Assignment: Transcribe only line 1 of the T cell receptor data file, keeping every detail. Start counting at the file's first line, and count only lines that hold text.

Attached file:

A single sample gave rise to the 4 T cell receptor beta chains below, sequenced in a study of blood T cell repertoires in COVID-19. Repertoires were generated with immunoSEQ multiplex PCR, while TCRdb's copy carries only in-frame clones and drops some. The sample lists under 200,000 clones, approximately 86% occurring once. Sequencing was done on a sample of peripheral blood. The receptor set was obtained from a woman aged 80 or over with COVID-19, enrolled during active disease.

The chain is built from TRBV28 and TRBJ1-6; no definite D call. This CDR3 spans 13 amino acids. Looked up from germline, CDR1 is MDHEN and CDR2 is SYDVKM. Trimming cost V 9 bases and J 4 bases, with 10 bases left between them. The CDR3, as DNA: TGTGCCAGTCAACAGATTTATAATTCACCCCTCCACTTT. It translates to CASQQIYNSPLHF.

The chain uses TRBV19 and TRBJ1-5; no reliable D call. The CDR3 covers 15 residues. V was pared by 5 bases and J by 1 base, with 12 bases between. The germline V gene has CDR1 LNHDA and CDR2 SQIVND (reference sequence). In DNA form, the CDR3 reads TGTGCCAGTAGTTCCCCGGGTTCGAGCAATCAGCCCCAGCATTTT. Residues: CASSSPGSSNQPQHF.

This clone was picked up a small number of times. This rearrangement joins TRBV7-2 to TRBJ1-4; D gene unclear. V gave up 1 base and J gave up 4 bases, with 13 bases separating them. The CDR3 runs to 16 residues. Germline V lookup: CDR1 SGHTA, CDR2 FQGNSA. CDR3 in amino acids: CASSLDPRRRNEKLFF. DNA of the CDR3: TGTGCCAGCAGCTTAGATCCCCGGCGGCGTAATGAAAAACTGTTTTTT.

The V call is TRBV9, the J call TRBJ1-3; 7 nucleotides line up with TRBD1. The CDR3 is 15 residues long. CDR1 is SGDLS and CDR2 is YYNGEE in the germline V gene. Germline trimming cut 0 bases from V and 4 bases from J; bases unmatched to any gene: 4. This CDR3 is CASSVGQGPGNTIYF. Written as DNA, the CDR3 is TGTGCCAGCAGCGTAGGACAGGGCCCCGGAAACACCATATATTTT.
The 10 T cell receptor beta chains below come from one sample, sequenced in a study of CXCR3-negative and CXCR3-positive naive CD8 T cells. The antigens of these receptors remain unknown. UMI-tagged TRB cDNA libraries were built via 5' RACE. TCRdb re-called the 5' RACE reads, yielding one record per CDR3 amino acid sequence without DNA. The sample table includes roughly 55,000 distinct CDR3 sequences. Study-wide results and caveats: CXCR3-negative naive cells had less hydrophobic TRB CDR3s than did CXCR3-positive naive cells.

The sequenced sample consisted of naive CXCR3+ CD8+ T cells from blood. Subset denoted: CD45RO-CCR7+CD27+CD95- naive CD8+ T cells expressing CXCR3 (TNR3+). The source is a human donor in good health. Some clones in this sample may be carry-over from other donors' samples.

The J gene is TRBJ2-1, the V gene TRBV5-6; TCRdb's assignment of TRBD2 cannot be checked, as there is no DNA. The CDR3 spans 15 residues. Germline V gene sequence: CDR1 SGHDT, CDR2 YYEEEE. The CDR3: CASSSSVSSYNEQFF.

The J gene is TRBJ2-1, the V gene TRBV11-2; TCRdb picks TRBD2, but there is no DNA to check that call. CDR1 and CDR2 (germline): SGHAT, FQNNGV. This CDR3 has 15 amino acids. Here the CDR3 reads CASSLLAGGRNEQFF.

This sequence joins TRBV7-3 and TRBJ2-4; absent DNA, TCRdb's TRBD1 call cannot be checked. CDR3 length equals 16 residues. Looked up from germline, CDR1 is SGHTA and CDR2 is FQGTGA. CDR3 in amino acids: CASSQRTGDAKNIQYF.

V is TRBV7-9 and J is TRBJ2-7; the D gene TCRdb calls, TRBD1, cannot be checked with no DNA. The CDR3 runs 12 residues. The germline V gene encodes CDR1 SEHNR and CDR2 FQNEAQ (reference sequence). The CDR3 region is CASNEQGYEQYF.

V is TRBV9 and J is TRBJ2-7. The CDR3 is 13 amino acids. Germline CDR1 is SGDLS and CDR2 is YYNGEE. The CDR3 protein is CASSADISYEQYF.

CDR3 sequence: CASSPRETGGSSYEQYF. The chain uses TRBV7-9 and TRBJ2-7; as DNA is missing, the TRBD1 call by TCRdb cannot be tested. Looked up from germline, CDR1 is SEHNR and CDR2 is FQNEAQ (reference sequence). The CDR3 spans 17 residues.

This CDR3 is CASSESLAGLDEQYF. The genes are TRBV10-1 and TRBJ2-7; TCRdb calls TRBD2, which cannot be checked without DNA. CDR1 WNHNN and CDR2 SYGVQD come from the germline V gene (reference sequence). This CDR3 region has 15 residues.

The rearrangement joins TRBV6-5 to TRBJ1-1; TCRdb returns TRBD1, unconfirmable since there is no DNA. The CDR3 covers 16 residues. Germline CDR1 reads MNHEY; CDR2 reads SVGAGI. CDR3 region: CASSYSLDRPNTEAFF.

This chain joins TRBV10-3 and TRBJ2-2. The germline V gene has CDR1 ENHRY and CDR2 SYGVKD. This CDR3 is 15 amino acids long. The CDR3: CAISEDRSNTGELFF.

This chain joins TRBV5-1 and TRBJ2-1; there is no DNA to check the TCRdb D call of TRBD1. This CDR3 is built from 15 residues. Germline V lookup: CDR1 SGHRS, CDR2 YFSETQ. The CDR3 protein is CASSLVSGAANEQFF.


A single sample gave rise to the 4 T cell receptor beta chains below, sequenced in a study of blood T cell repertoires in COVID-19. Repertoires were generated with immunoSEQ multiplex PCR, while TCRdb's copy carries only in-frame clones and drops some. The sample lists under 200,000 clones, approximately 86% occurring once. Sequencing was done on a sample of peripheral blood. The receptor set was obtained from a woman aged 80 or over with COVID-19, enrolled during active disease.